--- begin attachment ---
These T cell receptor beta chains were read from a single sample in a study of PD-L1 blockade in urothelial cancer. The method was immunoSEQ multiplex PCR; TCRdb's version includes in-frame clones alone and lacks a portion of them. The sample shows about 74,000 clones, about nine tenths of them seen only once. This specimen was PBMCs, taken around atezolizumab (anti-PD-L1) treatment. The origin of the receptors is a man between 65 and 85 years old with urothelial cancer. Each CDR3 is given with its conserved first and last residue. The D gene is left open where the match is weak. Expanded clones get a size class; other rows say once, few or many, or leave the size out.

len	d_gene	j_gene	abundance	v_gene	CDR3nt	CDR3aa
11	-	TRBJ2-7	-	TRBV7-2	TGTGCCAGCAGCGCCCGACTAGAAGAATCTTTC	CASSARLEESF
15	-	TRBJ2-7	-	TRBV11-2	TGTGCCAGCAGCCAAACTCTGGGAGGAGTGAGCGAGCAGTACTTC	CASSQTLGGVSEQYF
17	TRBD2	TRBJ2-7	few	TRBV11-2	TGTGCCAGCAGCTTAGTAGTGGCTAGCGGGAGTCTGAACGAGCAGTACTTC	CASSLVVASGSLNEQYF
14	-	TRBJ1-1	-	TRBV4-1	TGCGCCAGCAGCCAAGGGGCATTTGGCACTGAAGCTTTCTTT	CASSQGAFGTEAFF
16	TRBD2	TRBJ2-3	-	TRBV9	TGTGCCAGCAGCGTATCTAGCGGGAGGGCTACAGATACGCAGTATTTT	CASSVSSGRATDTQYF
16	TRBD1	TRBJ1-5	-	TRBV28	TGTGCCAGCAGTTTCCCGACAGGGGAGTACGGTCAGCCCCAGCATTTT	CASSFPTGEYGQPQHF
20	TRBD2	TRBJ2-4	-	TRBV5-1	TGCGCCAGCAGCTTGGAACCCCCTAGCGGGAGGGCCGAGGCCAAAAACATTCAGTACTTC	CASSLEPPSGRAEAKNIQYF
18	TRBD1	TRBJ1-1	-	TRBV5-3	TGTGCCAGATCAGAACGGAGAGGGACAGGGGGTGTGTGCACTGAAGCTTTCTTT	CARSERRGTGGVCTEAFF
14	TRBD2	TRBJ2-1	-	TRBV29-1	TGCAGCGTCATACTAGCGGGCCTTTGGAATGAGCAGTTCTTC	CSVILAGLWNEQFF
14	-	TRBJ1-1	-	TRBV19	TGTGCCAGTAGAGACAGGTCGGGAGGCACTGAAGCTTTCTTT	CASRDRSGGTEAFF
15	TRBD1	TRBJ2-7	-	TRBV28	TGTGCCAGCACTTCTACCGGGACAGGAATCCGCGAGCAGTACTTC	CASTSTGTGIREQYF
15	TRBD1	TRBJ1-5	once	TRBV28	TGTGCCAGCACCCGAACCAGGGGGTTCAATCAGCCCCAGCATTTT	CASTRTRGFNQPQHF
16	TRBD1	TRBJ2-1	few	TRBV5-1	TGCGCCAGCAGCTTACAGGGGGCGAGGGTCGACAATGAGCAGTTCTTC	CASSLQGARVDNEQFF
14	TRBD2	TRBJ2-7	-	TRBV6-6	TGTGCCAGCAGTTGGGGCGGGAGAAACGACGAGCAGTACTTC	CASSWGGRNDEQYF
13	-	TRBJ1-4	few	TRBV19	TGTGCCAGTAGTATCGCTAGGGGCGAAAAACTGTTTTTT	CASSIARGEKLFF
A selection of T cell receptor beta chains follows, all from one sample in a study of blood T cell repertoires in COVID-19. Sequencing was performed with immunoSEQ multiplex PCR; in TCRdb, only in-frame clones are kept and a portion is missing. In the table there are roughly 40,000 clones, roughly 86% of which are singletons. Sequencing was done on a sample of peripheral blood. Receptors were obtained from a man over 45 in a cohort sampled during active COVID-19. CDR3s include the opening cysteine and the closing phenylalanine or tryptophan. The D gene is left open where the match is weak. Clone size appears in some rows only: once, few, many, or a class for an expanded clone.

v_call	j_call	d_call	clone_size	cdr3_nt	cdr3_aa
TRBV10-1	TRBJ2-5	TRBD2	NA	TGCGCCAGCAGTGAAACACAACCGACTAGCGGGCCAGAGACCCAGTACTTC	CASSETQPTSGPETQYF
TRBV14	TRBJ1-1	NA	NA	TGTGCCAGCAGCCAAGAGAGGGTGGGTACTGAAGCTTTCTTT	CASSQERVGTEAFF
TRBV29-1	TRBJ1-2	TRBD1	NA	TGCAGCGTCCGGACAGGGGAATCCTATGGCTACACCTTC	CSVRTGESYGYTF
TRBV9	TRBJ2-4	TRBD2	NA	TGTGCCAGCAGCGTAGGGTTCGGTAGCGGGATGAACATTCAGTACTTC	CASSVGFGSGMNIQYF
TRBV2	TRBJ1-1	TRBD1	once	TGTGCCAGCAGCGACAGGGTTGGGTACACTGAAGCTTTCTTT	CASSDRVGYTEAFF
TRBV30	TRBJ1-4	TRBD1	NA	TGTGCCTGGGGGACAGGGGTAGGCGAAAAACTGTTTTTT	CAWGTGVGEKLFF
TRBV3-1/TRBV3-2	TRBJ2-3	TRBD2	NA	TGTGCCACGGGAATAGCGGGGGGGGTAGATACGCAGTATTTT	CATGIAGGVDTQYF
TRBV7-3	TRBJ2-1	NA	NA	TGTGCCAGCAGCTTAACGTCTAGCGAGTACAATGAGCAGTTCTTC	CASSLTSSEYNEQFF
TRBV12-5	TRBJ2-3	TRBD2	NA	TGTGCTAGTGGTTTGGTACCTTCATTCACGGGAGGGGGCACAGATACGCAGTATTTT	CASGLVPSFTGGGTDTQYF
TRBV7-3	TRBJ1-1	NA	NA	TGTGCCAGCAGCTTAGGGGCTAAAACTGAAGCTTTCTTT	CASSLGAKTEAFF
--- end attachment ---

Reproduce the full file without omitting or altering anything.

These T cell receptor beta chains were read from a single sample in a study of PD-L1 blockade in urothelial cancer. The method was immunoSEQ multiplex PCR; TCRdb's version includes in-frame clones alone and lacks a portion of them. The sample shows about 74,000 clones, about nine tenths of them seen only once. This specimen was PBMCs, taken around atezolizumab (anti-PD-L1) treatment. The origin of the receptors is a man between 65 and 85 years old with urothelial cancer. Each CDR3 is given with its conserved first and last residue. The D gene is left open where the match is weak. Expanded clones get a size class; other rows say once, few or many, or leave the size out.

len	d_gene	j_gene	abundance	v_gene	CDR3nt	CDR3aa
11	-	TRBJ2-7	-	TRBV7-2	TGTGCCAGCAGCGCCCGACTAGAAGAATCTTTC	CASSARLEESF
15	-	TRBJ2-7	-	TRBV11-2	TGTGCCAGCAGCCAAACTCTGGGAGGAGTGAGCGAGCAGTACTTC	CASSQTLGGVSEQYF
17	TRBD2	TRBJ2-7	few	TRBV11-2	TGTGCCAGCAGCTTAGTAGTGGCTAGCGGGAGTCTGAACGAGCAGTACTTC	CASSLVVASGSLNEQYF
14	-	TRBJ1-1	-	TRBV4-1	TGCGCCAGCAGCCAAGGGGCATTTGGCACTGAAGCTTTCTTT	CASSQGAFGTEAFF
16	TRBD2	TRBJ2-3	-	TRBV9	TGTGCCAGCAGCGTATCTAGCGGGAGGGCTACAGATACGCAGTATTTT	CASSVSSGRATDTQYF
16	TRBD1	TRBJ1-5	-	TRBV28	TGTGCCAGCAGTTTCCCGACAGGGGAGTACGGTCAGCCCCAGCATTTT	CASSFPTGEYGQPQHF
20	TRBD2	TRBJ2-4	-	TRBV5-1	TGCGCCAGCAGCTTGGAACCCCCTAGCGGGAGGGCCGAGGCCAAAAACATTCAGTACTTC	CASSLEPPSGRAEAKNIQYF
18	TRBD1	TRBJ1-1	-	TRBV5-3	TGTGCCAGATCAGAACGGAGAGGGACAGGGGGTGTGTGCACTGAAGCTTTCTTT	CARSERRGTGGVCTEAFF
14	TRBD2	TRBJ2-1	-	TRBV29-1	TGCAGCGTCATACTAGCGGGCCTTTGGAATGAGCAGTTCTTC	CSVILAGLWNEQFF
14	-	TRBJ1-1	-	TRBV19	TGTGCCAGTAGAGACAGGTCGGGAGGCACTGAAGCTTTCTTT	CASRDRSGGTEAFF
15	TRBD1	TRBJ2-7	-	TRBV28	TGTGCCAGCACTTCTACCGGGACAGGAATCCGCGAGCAGTACTTC	CASTSTGTGIREQYF
15	TRBD1	TRBJ1-5	once	TRBV28	TGTGCCAGCACCCGAACCAGGGGGTTCAATCAGCCCCAGCATTTT	CASTRTRGFNQPQHF
16	TRBD1	TRBJ2-1	few	TRBV5-1	TGCGCCAGCAGCTTACAGGGGGCGAGGGTCGACAATGAGCAGTTCTTC	CASSLQGARVDNEQFF
14	TRBD2	TRBJ2-7	-	TRBV6-6	TGTGCCAGCAGTTGGGGCGGGAGAAACGACGAGCAGTACTTC	CASSWGGRNDEQYF
13	-	TRBJ1-4	few	TRBV19	TGTGCCAGTAGTATCGCTAGGGGCGAAAAACTGTTTTTT	CASSIARGEKLFF
A selection of T cell receptor beta chains follows, all from one sample in a study of blood T cell repertoires in COVID-19. Sequencing was performed with immunoSEQ multiplex PCR; in TCRdb, only in-frame clones are kept and a portion is missing. In the table there are roughly 40,000 clones, roughly 86% of which are singletons. Sequencing was done on a sample of peripheral blood. Receptors were obtained from a man over 45 in a cohort sampled during active COVID-19. CDR3s include the opening cysteine and the closing phenylalanine or tryptophan. The D gene is left open where the match is weak. Clone size appears in some rows only: once, few, many, or a class for an expanded clone.

v_call	j_call	d_call	clone_size	cdr3_nt	cdr3_aa
TRBV10-1	TRBJ2-5	TRBD2	NA	TGCGCCAGCAGTGAAACACAACCGACTAGCGGGCCAGAGACCCAGTACTTC	CASSETQPTSGPETQYF
TRBV14	TRBJ1-1	NA	NA	TGTGCCAGCAGCCAAGAGAGGGTGGGTACTGAAGCTTTCTTT	CASSQERVGTEAFF
TRBV29-1	TRBJ1-2	TRBD1	NA	TGCAGCGTCCGGACAGGGGAATCCTATGGCTACACCTTC	CSVRTGESYGYTF
TRBV9	TRBJ2-4	TRBD2	NA	TGTGCCAGCAGCGTAGGGTTCGGTAGCGGGATGAACATTCAGTACTTC	CASSVGFGSGMNIQYF
TRBV2	TRBJ1-1	TRBD1	once	TGTGCCAGCAGCGACAGGGTTGGGTACACTGAAGCTTTCTTT	CASSDRVGYTEAFF
TRBV30	TRBJ1-4	TRBD1	NA	TGTGCCTGGGGGACAGGGGTAGGCGAAAAACTGTTTTTT	CAWGTGVGEKLFF
TRBV3-1/TRBV3-2	TRBJ2-3	TRBD2	NA	TGTGCCACGGGAATAGCGGGGGGGGTAGATACGCAGTATTTT	CATGIAGGVDTQYF
TRBV7-3	TRBJ2-1	NA	NA	TGTGCCAGCAGCTTAACGTCTAGCGAGTACAATGAGCAGTTCTTC	CASSLTSSEYNEQFF
TRBV12-5	TRBJ2-3	TRBD2	NA	TGTGCTAGTGGTTTGGTACCTTCATTCACGGGAGGGGGCACAGATACGCAGTATTTT	CASGLVPSFTGGGTDTQYF
TRBV7-3	TRBJ1-1	NA	NA	TGTGCCAGCAGCTTAGGGGCTAAAACTGAAGCTTTCTTT	CASSLGAKTEAFF